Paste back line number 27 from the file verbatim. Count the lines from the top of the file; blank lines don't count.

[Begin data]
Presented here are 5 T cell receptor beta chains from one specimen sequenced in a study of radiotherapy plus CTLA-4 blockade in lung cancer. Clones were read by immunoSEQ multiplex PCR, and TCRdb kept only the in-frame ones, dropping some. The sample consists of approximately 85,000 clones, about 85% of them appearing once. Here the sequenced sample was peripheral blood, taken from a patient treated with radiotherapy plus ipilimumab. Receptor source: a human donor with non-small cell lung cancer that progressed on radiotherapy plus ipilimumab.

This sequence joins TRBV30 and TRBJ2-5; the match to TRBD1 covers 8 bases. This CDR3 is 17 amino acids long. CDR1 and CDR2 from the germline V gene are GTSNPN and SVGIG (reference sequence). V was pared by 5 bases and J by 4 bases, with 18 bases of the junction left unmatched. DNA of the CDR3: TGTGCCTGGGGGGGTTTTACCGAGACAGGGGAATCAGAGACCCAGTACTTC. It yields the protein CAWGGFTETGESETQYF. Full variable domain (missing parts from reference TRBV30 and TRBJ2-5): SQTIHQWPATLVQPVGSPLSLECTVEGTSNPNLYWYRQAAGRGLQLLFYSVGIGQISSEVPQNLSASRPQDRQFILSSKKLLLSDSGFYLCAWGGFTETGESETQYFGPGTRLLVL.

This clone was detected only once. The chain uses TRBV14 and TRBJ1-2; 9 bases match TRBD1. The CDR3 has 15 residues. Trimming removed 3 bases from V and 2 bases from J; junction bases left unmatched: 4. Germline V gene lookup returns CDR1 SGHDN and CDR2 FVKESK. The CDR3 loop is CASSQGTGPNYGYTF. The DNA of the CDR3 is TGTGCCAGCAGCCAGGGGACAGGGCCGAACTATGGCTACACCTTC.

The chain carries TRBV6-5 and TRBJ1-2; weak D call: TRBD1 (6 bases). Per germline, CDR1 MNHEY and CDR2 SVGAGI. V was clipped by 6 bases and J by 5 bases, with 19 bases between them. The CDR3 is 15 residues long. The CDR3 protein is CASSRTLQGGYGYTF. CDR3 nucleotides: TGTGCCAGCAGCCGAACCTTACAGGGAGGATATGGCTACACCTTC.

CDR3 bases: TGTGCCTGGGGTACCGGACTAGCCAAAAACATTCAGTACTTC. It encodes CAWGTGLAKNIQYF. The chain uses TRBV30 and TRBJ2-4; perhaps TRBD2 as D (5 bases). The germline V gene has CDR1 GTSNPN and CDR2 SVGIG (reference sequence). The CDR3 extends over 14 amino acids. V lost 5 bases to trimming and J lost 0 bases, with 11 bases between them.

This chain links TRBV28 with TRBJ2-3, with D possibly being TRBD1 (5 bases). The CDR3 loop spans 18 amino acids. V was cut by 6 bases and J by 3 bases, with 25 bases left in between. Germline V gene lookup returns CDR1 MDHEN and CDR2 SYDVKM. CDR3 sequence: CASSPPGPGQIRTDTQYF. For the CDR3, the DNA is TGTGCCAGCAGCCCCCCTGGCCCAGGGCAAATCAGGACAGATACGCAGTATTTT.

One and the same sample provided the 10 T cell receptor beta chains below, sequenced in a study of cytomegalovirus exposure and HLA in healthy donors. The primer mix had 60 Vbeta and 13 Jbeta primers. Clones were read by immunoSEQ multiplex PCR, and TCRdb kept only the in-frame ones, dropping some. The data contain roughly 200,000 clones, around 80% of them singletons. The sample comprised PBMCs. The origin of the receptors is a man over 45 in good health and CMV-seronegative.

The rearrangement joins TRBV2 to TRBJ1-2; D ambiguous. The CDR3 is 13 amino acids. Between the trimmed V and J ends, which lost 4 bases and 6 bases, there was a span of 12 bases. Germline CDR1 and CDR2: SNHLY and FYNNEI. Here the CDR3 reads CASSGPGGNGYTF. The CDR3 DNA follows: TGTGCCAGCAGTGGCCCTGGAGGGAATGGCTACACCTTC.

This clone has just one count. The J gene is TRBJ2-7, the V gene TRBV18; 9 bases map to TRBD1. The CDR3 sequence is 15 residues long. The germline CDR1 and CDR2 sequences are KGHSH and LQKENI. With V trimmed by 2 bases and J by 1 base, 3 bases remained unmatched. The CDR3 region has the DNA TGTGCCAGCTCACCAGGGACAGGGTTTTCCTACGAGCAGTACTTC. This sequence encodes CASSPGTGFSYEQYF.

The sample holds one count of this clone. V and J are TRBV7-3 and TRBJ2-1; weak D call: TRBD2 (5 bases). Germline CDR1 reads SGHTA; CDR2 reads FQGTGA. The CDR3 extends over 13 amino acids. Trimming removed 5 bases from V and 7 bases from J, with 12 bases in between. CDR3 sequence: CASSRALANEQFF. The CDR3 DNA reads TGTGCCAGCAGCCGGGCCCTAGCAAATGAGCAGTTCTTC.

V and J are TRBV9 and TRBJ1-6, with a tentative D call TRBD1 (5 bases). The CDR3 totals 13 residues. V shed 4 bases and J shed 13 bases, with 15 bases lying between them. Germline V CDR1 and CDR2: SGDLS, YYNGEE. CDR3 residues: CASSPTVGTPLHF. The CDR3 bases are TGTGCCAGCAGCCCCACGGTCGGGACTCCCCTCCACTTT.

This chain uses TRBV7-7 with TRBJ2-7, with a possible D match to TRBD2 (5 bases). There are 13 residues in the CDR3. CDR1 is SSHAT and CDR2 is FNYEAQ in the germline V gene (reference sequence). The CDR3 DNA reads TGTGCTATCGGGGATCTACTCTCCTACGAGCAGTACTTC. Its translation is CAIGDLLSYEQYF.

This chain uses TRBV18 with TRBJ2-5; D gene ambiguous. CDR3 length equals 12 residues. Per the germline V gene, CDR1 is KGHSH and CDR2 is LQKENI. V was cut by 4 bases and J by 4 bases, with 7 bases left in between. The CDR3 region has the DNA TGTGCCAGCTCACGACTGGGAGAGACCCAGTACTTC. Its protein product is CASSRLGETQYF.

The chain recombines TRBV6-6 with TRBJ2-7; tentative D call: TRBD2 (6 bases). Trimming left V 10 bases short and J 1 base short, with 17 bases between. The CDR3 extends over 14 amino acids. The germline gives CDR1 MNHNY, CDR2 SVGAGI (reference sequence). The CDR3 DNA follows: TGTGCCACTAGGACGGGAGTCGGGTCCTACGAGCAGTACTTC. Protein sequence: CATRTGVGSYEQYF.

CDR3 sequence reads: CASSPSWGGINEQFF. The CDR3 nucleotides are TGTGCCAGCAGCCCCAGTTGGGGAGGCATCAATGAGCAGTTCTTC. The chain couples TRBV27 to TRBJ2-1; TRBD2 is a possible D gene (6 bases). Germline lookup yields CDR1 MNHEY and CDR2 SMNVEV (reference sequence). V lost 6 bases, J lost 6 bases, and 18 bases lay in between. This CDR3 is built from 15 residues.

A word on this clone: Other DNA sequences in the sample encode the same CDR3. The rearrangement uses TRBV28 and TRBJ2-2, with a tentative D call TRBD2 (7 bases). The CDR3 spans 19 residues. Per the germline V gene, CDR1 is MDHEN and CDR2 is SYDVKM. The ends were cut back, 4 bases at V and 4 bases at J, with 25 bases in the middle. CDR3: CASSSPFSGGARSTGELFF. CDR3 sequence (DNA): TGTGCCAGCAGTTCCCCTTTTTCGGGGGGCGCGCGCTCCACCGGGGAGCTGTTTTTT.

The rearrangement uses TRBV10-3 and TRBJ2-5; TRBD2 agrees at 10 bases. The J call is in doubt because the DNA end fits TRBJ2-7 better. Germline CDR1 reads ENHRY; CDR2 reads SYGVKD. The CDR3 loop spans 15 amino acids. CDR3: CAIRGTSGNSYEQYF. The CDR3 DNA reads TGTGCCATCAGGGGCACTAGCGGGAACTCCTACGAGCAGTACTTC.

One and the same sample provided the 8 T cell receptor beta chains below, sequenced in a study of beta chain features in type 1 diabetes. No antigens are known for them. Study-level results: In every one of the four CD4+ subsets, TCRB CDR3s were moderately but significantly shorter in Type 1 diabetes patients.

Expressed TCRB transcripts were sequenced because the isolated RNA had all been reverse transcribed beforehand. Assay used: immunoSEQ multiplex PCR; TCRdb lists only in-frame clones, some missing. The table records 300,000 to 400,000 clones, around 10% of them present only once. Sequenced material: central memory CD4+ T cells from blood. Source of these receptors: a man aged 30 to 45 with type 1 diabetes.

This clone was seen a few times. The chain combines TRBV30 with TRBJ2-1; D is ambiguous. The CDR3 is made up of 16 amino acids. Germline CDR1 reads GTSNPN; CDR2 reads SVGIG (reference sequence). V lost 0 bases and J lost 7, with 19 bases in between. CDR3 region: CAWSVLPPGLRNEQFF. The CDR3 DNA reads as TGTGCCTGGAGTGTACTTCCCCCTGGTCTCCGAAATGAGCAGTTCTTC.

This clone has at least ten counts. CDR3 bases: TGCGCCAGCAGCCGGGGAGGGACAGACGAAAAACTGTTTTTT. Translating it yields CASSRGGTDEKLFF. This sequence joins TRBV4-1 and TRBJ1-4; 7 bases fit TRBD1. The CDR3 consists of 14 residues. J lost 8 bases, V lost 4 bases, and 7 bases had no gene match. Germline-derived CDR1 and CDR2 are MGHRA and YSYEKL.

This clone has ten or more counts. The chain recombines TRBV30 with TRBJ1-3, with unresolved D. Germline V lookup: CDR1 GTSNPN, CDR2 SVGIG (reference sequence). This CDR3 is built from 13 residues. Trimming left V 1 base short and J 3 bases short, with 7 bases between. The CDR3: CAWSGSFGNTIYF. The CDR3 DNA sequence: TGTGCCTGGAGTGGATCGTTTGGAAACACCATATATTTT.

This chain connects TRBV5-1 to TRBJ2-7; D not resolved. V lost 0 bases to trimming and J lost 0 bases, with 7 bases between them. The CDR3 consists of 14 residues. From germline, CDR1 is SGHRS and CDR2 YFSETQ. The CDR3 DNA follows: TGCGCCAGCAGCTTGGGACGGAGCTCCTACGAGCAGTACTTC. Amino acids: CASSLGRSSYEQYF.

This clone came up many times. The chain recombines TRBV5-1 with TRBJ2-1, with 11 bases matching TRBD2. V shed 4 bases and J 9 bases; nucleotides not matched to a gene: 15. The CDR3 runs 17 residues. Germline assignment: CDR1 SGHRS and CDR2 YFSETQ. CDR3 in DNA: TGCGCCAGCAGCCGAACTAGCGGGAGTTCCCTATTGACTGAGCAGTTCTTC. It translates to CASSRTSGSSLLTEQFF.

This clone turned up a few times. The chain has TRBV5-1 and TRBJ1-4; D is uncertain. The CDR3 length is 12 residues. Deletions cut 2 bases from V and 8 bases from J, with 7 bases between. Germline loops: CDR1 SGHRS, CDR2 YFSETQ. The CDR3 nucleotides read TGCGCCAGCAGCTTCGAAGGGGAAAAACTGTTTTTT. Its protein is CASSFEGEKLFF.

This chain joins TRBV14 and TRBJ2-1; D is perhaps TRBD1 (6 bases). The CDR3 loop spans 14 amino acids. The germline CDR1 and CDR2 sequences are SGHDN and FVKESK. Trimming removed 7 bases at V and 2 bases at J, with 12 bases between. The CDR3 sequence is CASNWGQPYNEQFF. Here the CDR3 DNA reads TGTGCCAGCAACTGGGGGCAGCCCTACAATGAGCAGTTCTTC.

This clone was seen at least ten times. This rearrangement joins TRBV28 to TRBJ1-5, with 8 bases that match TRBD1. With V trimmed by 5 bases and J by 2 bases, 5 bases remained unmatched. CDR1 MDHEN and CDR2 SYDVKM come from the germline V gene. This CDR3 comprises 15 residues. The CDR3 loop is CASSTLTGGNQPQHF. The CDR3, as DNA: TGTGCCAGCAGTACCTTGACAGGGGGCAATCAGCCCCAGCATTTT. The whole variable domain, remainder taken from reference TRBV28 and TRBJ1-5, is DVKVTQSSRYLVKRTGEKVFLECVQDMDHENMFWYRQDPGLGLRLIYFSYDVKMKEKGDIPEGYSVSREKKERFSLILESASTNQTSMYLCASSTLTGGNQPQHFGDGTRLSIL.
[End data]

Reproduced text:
This clone was seen at least ten times. This rearrangement joins TRBV28 to TRBJ1-5, with 8 bases that match TRBD1. With V trimmed by 5 bases and J by 2 bases, 5 bases remained unmatched. CDR1 MDHEN and CDR2 SYDVKM come from the germline V gene. This CDR3 comprises 15 residues. The CDR3 loop is CASSTLTGGNQPQHF. The CDR3, as DNA: TGTGCCAGCAGTACCTTGACAGGGGGCAATCAGCCCCAGCATTTT. The whole variable domain, remainder taken from reference TRBV28 and TRBJ1-5, is DVKVTQSSRYLVKRTGEKVFLECVQDMDHENMFWYRQDPGLGLRLIYFSYDVKMKEKGDIPEGYSVSREKKERFSLILESASTNQTSMYLCASSTLTGGNQPQHFGDGTRLSIL.